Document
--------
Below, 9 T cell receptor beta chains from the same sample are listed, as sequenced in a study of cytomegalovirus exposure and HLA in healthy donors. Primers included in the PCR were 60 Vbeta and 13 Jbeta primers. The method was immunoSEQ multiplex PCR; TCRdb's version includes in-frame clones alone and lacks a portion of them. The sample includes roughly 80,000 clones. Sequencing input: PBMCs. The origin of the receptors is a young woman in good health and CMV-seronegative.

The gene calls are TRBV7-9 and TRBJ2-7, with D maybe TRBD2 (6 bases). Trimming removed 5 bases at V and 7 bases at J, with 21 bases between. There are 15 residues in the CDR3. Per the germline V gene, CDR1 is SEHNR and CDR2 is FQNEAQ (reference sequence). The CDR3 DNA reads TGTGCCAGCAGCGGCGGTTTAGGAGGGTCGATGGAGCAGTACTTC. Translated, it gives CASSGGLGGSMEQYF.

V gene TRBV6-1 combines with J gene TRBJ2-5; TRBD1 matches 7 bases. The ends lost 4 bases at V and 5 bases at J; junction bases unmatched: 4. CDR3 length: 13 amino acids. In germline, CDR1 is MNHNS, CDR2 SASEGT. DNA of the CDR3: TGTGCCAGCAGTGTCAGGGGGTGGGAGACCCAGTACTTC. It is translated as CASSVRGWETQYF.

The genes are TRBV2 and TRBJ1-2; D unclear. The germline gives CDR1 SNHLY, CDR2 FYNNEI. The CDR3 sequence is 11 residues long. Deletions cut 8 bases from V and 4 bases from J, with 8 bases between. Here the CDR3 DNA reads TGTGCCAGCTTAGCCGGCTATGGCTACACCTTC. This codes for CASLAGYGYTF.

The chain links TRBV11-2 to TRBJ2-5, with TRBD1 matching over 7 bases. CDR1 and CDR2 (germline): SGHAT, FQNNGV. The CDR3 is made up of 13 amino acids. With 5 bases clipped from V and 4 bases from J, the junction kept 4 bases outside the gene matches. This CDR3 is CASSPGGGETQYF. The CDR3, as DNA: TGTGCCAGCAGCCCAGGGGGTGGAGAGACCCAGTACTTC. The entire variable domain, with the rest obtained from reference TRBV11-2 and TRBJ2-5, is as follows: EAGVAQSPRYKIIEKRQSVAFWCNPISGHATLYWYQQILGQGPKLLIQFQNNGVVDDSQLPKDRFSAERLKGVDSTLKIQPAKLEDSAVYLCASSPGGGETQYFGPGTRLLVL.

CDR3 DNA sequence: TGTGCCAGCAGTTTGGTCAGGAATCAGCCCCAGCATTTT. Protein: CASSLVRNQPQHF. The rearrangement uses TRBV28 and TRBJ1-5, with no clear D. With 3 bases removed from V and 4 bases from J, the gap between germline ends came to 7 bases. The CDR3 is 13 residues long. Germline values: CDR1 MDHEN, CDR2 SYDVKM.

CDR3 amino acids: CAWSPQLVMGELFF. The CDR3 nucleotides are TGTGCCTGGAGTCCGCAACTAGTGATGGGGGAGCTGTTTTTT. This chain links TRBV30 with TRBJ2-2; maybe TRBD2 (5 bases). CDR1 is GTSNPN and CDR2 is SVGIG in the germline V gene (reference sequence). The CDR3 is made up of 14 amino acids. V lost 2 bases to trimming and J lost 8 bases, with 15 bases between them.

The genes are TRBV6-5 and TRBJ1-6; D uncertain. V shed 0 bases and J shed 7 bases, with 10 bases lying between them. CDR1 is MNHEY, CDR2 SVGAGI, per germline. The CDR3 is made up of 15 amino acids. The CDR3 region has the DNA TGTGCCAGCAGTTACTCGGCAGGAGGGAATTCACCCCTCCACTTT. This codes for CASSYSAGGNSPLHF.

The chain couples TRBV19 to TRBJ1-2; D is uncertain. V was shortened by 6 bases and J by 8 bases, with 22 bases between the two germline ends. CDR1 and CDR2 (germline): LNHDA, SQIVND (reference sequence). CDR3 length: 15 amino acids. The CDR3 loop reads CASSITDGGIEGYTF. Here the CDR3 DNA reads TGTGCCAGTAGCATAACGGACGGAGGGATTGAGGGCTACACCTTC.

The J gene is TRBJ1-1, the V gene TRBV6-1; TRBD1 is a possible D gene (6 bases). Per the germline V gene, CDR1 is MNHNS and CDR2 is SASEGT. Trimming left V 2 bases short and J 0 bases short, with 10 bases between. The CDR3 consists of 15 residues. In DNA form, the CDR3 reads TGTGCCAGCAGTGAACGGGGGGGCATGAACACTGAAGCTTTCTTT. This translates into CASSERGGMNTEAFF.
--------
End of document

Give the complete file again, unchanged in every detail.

Below, 9 T cell receptor beta chains from the same sample are listed, as sequenced in a study of cytomegalovirus exposure and HLA in healthy donors. Primers included in the PCR were 60 Vbeta and 13 Jbeta primers. The method was immunoSEQ multiplex PCR; TCRdb's version includes in-frame clones alone and lacks a portion of them. The sample includes roughly 80,000 clones. Sequencing input: PBMCs. The origin of the receptors is a young woman in good health and CMV-seronegative.

The gene calls are TRBV7-9 and TRBJ2-7, with D maybe TRBD2 (6 bases). Trimming removed 5 bases at V and 7 bases at J, with 21 bases between. There are 15 residues in the CDR3. Per the germline V gene, CDR1 is SEHNR and CDR2 is FQNEAQ (reference sequence). The CDR3 DNA reads TGTGCCAGCAGCGGCGGTTTAGGAGGGTCGATGGAGCAGTACTTC. Translated, it gives CASSGGLGGSMEQYF.

V gene TRBV6-1 combines with J gene TRBJ2-5; TRBD1 matches 7 bases. The ends lost 4 bases at V and 5 bases at J; junction bases unmatched: 4. CDR3 length: 13 amino acids. In germline, CDR1 is MNHNS, CDR2 SASEGT. DNA of the CDR3: TGTGCCAGCAGTGTCAGGGGGTGGGAGACCCAGTACTTC. It is translated as CASSVRGWETQYF.

The genes are TRBV2 and TRBJ1-2; D unclear. The germline gives CDR1 SNHLY, CDR2 FYNNEI. The CDR3 sequence is 11 residues long. Deletions cut 8 bases from V and 4 bases from J, with 8 bases between. Here the CDR3 DNA reads TGTGCCAGCTTAGCCGGCTATGGCTACACCTTC. This codes for CASLAGYGYTF.

The chain links TRBV11-2 to TRBJ2-5, with TRBD1 matching over 7 bases. CDR1 and CDR2 (germline): SGHAT, FQNNGV. The CDR3 is made up of 13 amino acids. With 5 bases clipped from V and 4 bases from J, the junction kept 4 bases outside the gene matches. This CDR3 is CASSPGGGETQYF. The CDR3, as DNA: TGTGCCAGCAGCCCAGGGGGTGGAGAGACCCAGTACTTC. The entire variable domain, with the rest obtained from reference TRBV11-2 and TRBJ2-5, is as follows: EAGVAQSPRYKIIEKRQSVAFWCNPISGHATLYWYQQILGQGPKLLIQFQNNGVVDDSQLPKDRFSAERLKGVDSTLKIQPAKLEDSAVYLCASSPGGGETQYFGPGTRLLVL.

CDR3 DNA sequence: TGTGCCAGCAGTTTGGTCAGGAATCAGCCCCAGCATTTT. Protein: CASSLVRNQPQHF. The rearrangement uses TRBV28 and TRBJ1-5, with no clear D. With 3 bases removed from V and 4 bases from J, the gap between germline ends came to 7 bases. The CDR3 is 13 residues long. Germline values: CDR1 MDHEN, CDR2 SYDVKM.

CDR3 amino acids: CAWSPQLVMGELFF. The CDR3 nucleotides are TGTGCCTGGAGTCCGCAACTAGTGATGGGGGAGCTGTTTTTT. This chain links TRBV30 with TRBJ2-2; maybe TRBD2 (5 bases). CDR1 is GTSNPN and CDR2 is SVGIG in the germline V gene (reference sequence). The CDR3 is made up of 14 amino acids. V lost 2 bases to trimming and J lost 8 bases, with 15 bases between them.

The genes are TRBV6-5 and TRBJ1-6; D uncertain. V shed 0 bases and J shed 7 bases, with 10 bases lying between them. CDR1 is MNHEY, CDR2 SVGAGI, per germline. The CDR3 is made up of 15 amino acids. The CDR3 region has the DNA TGTGCCAGCAGTTACTCGGCAGGAGGGAATTCACCCCTCCACTTT. This codes for CASSYSAGGNSPLHF.

The chain couples TRBV19 to TRBJ1-2; D is uncertain. V was shortened by 6 bases and J by 8 bases, with 22 bases between the two germline ends. CDR1 and CDR2 (germline): LNHDA, SQIVND (reference sequence). CDR3 length: 15 amino acids. The CDR3 loop reads CASSITDGGIEGYTF. Here the CDR3 DNA reads TGTGCCAGTAGCATAACGGACGGAGGGATTGAGGGCTACACCTTC.

The J gene is TRBJ1-1, the V gene TRBV6-1; TRBD1 is a possible D gene (6 bases). Per the germline V gene, CDR1 is MNHNS and CDR2 is SASEGT. Trimming left V 2 bases short and J 0 bases short, with 10 bases between. The CDR3 consists of 15 residues. In DNA form, the CDR3 reads TGTGCCAGCAGTGAACGGGGGGGCATGAACACTGAAGCTTTCTTT. This translates into CASSERGGMNTEAFF.